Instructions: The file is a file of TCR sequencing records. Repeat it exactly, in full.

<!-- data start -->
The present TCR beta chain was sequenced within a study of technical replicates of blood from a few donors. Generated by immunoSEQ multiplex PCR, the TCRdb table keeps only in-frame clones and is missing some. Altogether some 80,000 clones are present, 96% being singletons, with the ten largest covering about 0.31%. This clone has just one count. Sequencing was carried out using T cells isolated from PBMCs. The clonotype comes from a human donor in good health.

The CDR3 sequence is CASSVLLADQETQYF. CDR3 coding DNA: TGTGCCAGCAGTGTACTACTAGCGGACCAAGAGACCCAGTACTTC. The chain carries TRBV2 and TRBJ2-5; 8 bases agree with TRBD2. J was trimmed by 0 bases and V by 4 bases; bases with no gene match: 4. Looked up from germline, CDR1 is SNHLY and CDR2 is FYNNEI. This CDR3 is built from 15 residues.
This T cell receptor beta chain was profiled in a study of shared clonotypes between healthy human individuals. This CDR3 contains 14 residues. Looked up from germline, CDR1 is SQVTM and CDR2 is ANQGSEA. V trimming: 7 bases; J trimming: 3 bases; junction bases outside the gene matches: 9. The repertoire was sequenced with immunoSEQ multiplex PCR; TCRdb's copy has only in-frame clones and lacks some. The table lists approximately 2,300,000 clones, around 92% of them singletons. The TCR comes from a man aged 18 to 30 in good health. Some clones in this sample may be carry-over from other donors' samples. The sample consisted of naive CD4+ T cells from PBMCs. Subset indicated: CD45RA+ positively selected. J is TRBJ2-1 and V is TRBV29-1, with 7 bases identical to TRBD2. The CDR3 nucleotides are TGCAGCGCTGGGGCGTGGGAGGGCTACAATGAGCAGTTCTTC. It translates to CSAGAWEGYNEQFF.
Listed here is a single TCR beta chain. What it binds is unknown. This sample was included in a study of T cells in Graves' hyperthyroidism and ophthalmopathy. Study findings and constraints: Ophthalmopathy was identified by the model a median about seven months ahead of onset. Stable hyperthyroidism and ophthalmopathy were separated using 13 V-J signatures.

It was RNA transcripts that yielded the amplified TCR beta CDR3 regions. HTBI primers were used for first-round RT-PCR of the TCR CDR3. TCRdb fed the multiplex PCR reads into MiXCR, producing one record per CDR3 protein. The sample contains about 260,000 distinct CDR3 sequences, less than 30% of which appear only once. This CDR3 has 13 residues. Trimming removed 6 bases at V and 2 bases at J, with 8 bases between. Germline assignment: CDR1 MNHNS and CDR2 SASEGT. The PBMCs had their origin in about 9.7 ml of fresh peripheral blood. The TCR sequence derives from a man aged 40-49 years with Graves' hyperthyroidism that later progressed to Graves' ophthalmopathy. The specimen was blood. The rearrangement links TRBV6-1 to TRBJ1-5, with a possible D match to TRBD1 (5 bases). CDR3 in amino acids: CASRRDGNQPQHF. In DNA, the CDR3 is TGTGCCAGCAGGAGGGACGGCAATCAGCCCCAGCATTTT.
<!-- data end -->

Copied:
The present TCR beta chain was sequenced within a study of technical replicates of blood from a few donors. Generated by immunoSEQ multiplex PCR, the TCRdb table keeps only in-frame clones and is missing some. Altogether some 80,000 clones are present, 96% being singletons, with the ten largest covering about 0.31%. This clone has just one count. Sequencing was carried out using T cells isolated from PBMCs. The clonotype comes from a human donor in good health.

The CDR3 sequence is CASSVLLADQETQYF. CDR3 coding DNA: TGTGCCAGCAGTGTACTACTAGCGGACCAAGAGACCCAGTACTTC. The chain carries TRBV2 and TRBJ2-5; 8 bases agree with TRBD2. J was trimmed by 0 bases and V by 4 bases; bases with no gene match: 4. Looked up from germline, CDR1 is SNHLY and CDR2 is FYNNEI. This CDR3 is built from 15 residues.
This T cell receptor beta chain was profiled in a study of shared clonotypes between healthy human individuals. This CDR3 contains 14 residues. Looked up from germline, CDR1 is SQVTM and CDR2 is ANQGSEA. V trimming: 7 bases; J trimming: 3 bases; junction bases outside the gene matches: 9. The repertoire was sequenced with immunoSEQ multiplex PCR; TCRdb's copy has only in-frame clones and lacks some. The table lists approximately 2,300,000 clones, around 92% of them singletons. The TCR comes from a man aged 18 to 30 in good health. Some clones in this sample may be carry-over from other donors' samples. The sample consisted of naive CD4+ T cells from PBMCs. Subset indicated: CD45RA+ positively selected. J is TRBJ2-1 and V is TRBV29-1, with 7 bases identical to TRBD2. The CDR3 nucleotides are TGCAGCGCTGGGGCGTGGGAGGGCTACAATGAGCAGTTCTTC. It translates to CSAGAWEGYNEQFF.
Listed here is a single TCR beta chain. What it binds is unknown. This sample was included in a study of T cells in Graves' hyperthyroidism and ophthalmopathy. Study findings and constraints: Ophthalmopathy was identified by the model a median about seven months ahead of onset. Stable hyperthyroidism and ophthalmopathy were separated using 13 V-J signatures.

It was RNA transcripts that yielded the amplified TCR beta CDR3 regions. HTBI primers were used for first-round RT-PCR of the TCR CDR3. TCRdb fed the multiplex PCR reads into MiXCR, producing one record per CDR3 protein. The sample contains about 260,000 distinct CDR3 sequences, less than 30% of which appear only once. This CDR3 has 13 residues. Trimming removed 6 bases at V and 2 bases at J, with 8 bases between. Germline assignment: CDR1 MNHNS and CDR2 SASEGT. The PBMCs had their origin in about 9.7 ml of fresh peripheral blood. The TCR sequence derives from a man aged 40-49 years with Graves' hyperthyroidism that later progressed to Graves' ophthalmopathy. The specimen was blood. The rearrangement links TRBV6-1 to TRBJ1-5, with a possible D match to TRBD1 (5 bases). CDR3 in amino acids: CASRRDGNQPQHF. In DNA, the CDR3 is TGTGCCAGCAGGAGGGACGGCAATCAGCCCCAGCATTTT.